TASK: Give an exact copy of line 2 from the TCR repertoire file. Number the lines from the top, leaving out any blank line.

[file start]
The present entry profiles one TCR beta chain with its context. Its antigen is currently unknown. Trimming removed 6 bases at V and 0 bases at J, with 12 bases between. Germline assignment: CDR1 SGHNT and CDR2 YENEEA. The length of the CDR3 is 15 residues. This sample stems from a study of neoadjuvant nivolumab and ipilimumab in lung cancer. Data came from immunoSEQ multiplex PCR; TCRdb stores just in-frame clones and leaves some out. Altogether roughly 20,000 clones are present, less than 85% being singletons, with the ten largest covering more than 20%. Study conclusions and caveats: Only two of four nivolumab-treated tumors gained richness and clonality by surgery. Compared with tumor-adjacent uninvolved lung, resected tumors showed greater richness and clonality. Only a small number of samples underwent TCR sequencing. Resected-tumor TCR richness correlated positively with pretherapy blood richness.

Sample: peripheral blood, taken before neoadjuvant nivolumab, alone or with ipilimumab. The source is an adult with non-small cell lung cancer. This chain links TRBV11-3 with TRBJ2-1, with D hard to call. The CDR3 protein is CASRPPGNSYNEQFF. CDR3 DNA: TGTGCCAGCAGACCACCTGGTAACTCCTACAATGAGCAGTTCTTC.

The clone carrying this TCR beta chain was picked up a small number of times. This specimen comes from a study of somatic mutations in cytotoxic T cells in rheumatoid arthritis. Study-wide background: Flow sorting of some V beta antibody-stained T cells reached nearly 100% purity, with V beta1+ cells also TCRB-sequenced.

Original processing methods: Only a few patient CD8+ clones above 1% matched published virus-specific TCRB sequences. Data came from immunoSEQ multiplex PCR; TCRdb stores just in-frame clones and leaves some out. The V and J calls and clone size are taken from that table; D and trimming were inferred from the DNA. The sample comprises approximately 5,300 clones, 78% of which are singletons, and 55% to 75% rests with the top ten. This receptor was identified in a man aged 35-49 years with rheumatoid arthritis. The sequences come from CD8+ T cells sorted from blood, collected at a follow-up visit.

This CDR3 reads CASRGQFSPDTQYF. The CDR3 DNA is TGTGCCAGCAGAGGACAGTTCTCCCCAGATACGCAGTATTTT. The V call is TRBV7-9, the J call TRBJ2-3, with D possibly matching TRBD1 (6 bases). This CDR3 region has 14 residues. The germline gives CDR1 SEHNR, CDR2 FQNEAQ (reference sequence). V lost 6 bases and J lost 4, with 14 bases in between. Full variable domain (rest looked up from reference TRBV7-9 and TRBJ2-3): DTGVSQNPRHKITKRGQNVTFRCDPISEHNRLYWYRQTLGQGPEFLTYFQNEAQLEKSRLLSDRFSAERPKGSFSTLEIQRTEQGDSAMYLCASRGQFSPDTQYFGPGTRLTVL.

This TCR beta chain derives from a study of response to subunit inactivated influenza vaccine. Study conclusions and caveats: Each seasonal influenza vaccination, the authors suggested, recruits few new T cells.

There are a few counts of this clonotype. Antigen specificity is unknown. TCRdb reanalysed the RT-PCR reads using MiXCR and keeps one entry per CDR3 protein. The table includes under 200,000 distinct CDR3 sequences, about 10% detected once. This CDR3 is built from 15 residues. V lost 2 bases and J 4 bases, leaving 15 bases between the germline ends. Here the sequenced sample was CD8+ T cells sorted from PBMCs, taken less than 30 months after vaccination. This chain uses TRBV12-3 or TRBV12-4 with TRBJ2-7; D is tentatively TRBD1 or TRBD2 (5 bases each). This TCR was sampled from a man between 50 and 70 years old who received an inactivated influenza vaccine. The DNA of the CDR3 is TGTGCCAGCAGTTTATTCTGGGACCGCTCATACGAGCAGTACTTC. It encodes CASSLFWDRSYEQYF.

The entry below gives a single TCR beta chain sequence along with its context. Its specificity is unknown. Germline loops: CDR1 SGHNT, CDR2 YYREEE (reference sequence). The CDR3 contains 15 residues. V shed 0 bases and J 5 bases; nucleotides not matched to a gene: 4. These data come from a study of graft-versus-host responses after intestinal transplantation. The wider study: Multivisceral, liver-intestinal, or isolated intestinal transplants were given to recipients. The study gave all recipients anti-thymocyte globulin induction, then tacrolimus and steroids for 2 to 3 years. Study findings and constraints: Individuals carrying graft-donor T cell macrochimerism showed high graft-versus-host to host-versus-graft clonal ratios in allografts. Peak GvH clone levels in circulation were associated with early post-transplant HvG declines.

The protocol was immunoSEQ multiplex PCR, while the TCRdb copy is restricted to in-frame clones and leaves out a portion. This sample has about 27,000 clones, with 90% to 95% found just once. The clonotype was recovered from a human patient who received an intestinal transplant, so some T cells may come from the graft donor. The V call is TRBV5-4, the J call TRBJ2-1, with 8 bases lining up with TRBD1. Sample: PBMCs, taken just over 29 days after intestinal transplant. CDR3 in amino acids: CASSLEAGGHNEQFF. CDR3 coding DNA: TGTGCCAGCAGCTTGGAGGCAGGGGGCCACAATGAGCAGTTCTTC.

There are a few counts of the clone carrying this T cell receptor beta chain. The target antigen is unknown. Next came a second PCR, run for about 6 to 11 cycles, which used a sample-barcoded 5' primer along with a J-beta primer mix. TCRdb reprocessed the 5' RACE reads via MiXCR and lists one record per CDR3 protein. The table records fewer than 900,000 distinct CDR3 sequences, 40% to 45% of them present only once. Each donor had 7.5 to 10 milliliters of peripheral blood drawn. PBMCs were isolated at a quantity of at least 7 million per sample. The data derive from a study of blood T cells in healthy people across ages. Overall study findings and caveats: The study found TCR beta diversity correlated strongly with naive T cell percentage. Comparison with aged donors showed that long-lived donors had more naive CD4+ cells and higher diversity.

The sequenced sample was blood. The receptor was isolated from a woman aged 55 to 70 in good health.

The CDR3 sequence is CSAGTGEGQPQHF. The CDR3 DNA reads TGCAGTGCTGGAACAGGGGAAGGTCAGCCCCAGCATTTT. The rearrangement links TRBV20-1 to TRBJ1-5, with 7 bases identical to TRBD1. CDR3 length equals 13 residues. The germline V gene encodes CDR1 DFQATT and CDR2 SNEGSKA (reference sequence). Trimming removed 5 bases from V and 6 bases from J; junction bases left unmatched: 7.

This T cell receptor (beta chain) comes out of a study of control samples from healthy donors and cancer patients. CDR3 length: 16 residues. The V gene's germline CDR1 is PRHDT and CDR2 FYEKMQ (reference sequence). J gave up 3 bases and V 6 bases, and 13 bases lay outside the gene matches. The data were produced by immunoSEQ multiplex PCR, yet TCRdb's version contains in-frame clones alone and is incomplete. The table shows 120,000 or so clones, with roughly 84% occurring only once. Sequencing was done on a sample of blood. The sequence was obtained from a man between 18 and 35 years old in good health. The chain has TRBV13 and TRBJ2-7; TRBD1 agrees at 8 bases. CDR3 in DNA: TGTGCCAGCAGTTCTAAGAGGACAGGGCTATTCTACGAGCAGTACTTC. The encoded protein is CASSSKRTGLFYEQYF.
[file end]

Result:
Sample: peripheral blood, taken before neoadjuvant nivolumab, alone or with ipilimumab. The source is an adult with non-small cell lung cancer. This chain links TRBV11-3 with TRBJ2-1, with D hard to call. The CDR3 protein is CASRPPGNSYNEQFF. CDR3 DNA: TGTGCCAGCAGACCACCTGGTAACTCCTACAATGAGCAGTTCTTC.